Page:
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Macmillan Childrens Publishing Group

Sean Naylor

Sean Naylor
Chris Maddaloni

Believed to be the only journalist to have flown with JSOC's 160th Special Operations Aviation Regiment in both training and combat, author Sean Naylor's sources in the special operations community are unparalleled in their breadth and depth. Naylor's 2005 book "Not a Good Day to Die," with its groundbreaking coverage of JSOC's Advance Force Operations in Afghanistan was so detailed that U.S. Special Operations Command, JSOC's higher headquarters, ordered an investigation into how the information was leaked. It was also selected for the official reading lists of the Chief of Naval Operations and the Air Force Chief of Staff. That was far from the only time that Naylor's coverage of JSOC has provoked the powers that be into action. In late 2001 his mention of the role that Task Force Orange and JSOC's secret helicopter unit, Flight Concepts Division, might be playing along the Afghan border prompted a request from the Joint Chiefs of Staff to Army Times to not publish those paragraphs from the newspaper edition of Naylor's story on the Web. And in late 2006 his article about JSOC's hunt for Abu Musab al-Zarqawi - the first to detail the extensive JSOC role in Iraq - led to an FBI investigation into the alleged leak of classified information.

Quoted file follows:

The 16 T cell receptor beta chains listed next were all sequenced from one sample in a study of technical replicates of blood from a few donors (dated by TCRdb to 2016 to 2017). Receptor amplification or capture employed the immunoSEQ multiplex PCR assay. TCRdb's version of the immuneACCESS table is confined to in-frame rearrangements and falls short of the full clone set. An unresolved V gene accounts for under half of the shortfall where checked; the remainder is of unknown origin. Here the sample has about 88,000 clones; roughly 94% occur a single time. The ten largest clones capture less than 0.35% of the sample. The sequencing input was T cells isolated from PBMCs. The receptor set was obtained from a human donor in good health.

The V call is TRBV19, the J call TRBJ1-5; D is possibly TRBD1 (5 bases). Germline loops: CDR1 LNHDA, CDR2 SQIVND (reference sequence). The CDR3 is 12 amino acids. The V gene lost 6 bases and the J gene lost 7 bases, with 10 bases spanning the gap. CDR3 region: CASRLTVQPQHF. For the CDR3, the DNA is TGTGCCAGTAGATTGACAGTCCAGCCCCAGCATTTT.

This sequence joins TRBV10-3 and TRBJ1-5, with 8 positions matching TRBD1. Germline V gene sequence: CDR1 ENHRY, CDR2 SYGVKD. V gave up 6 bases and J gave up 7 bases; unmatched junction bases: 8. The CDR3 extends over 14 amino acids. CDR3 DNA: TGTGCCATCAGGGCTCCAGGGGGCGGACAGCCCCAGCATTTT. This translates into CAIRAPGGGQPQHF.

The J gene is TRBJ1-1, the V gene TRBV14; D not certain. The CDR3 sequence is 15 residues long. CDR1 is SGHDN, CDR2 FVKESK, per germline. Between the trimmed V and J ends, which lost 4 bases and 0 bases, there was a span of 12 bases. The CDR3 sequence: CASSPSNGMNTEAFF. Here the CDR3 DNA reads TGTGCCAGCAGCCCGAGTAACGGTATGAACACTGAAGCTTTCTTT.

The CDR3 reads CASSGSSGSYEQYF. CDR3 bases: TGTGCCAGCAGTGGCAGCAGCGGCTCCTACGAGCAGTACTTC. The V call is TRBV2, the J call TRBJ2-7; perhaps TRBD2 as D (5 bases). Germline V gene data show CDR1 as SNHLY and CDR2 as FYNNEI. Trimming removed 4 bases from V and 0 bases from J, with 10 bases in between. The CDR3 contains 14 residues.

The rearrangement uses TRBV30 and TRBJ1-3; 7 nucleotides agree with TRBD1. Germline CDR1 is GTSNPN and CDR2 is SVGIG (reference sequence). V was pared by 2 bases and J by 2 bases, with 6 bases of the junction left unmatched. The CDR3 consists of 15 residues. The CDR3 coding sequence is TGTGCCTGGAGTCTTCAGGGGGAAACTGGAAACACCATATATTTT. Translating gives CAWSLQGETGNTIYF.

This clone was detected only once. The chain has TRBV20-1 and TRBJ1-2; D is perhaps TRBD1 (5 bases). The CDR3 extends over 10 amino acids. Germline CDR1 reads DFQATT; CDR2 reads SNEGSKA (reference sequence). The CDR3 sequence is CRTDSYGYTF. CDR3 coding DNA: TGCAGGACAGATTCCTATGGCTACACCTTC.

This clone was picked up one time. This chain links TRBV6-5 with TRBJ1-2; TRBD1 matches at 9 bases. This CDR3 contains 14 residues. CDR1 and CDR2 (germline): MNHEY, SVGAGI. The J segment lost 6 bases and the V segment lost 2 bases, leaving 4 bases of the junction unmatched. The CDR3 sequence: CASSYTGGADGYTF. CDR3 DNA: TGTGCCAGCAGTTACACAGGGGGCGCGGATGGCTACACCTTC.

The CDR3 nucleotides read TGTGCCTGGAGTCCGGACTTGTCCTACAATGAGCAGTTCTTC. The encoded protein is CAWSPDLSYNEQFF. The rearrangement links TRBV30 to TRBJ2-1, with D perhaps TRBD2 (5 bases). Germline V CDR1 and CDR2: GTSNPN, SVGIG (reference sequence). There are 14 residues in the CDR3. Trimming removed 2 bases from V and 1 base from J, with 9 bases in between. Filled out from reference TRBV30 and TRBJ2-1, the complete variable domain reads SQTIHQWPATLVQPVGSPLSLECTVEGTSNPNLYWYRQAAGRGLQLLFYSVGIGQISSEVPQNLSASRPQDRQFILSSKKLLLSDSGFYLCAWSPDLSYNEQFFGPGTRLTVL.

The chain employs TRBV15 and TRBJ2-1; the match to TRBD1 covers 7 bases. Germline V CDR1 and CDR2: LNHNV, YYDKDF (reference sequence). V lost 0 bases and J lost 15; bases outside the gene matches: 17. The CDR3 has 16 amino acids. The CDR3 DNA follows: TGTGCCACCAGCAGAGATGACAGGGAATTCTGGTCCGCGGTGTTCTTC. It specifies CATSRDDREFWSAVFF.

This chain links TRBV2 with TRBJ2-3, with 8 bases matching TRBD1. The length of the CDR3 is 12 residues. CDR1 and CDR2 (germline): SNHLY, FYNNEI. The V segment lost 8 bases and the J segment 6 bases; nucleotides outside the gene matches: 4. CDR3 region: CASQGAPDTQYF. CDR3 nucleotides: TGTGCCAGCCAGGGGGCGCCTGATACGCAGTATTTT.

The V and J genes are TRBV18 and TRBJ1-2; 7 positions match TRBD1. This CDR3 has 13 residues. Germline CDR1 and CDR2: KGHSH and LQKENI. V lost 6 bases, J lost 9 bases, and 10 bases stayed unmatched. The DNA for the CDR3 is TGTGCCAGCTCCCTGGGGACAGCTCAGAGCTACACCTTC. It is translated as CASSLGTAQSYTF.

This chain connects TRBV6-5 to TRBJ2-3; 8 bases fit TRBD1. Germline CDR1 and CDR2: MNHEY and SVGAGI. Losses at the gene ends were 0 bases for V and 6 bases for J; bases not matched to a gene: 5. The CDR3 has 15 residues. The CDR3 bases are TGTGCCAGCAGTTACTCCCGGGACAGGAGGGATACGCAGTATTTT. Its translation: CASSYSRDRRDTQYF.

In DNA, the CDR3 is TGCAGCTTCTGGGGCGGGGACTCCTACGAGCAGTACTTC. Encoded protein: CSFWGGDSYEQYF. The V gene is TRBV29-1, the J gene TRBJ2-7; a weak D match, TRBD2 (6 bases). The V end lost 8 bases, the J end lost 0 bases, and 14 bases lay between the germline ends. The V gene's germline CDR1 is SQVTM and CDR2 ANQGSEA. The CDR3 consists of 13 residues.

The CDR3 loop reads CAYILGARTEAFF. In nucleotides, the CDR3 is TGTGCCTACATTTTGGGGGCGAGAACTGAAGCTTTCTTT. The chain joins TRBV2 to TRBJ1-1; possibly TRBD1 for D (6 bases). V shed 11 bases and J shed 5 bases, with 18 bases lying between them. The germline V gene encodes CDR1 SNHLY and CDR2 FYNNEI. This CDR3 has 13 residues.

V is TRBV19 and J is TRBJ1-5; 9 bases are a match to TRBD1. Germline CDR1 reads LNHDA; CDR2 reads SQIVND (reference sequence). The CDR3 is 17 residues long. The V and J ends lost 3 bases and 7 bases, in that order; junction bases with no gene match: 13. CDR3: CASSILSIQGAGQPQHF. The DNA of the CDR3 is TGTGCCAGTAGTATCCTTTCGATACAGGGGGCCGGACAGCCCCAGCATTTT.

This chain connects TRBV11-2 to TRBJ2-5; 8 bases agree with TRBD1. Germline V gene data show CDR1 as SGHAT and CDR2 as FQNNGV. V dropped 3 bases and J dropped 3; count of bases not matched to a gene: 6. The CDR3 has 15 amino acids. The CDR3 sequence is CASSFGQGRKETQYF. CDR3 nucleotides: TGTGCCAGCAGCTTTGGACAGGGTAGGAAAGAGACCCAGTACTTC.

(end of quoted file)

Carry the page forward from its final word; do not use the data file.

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Chris Maddaloni

Sean Naylor

Relentless Strike

Sean Naylor
St. Martin's Press
St. Martin's Griffin

For the first time ever, the full explosive history of Joint Special Operations Command--the powerful and secretive military organization responsible for America's covert war on terror

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